2) allows cases to dry much faster
3) keeps the primer smutz off the main press (I use a small Lee C press and a Universal decapper) to prep the brass for cleaning.

I also have a HF rock tumbler for doing small batches. Works the same way. I'm glad to be rid of the dust. I like clean brass. Clean brass means less wear on the brass.
Number 2 is a big one. Anytime I have experimented with wet processes, depriming first made an enormous difference in drying time (and just getting them dry at all down by the head). If you don't deprime prior to wet process, definitely use heat (not a lot you don't want to anneal the cases, but heat, like very low oven temp or drying in the hot summer sun).
 

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Number 2 is a big one. Anytime I have experimented with wet processes, depriming first made an enormous difference in drying time (and just getting them dry at all down by the head). If you don't deprime prior to wet process, definitely use heat (not a lot you don't want to anneal the cases, but heat, like very low oven temp or drying in the hot summer sun).
I'm thinking of using a salad spinner to facilitate the drying. However, even with a spinner, I suspect depriming would help.
 

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Number 2 is a big one. Anytime I have experimented with wet processes, depriming first made an enormous difference in drying time (and just getting them dry at all down by the head). If you don't deprime prior to wet process, definitely use heat (not a lot you don't want to anneal the cases, but heat, like very low oven temp or drying in the hot summer sun).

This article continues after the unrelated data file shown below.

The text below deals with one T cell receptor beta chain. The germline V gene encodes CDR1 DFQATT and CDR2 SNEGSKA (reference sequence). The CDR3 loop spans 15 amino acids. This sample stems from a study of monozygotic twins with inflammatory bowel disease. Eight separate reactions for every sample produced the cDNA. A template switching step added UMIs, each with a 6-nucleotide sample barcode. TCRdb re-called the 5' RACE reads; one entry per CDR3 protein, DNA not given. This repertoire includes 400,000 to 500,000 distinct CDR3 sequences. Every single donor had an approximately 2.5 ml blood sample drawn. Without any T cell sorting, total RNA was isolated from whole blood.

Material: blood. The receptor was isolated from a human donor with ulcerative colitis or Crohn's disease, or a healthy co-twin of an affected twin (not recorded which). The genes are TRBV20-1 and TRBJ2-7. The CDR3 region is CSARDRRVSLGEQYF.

Have you lived a summer in Idaho yet?

Many days are high 90 and more with low teens
humidity, even seen under 10%, things really dry out fast.

Leave your wet brass in a dark car in the sun, that helps,
leave the windows down a little too.
 

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Crushed cob in a regular tumbler. Works great.

I tumble for an hour prior to sizing and de-priming. This helps keep my dies cleaner. And when the brass is prepped and ready for a primer, I tumble for another 2 hours to get the lube off and to get it a nice shine.
 

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Corn cob in dillon tumbler. I add some of the dillon polish every once in a while. I separate the media and brass in the dillon media separator and bag up (in gallon zip locks) the brass to use next year or whenever. I rotate my brass so I throw in a card with the date. I'm not super concerned about rotation, but I try. The brass is going to be dull again after a year or two in the attic, but it works just fine.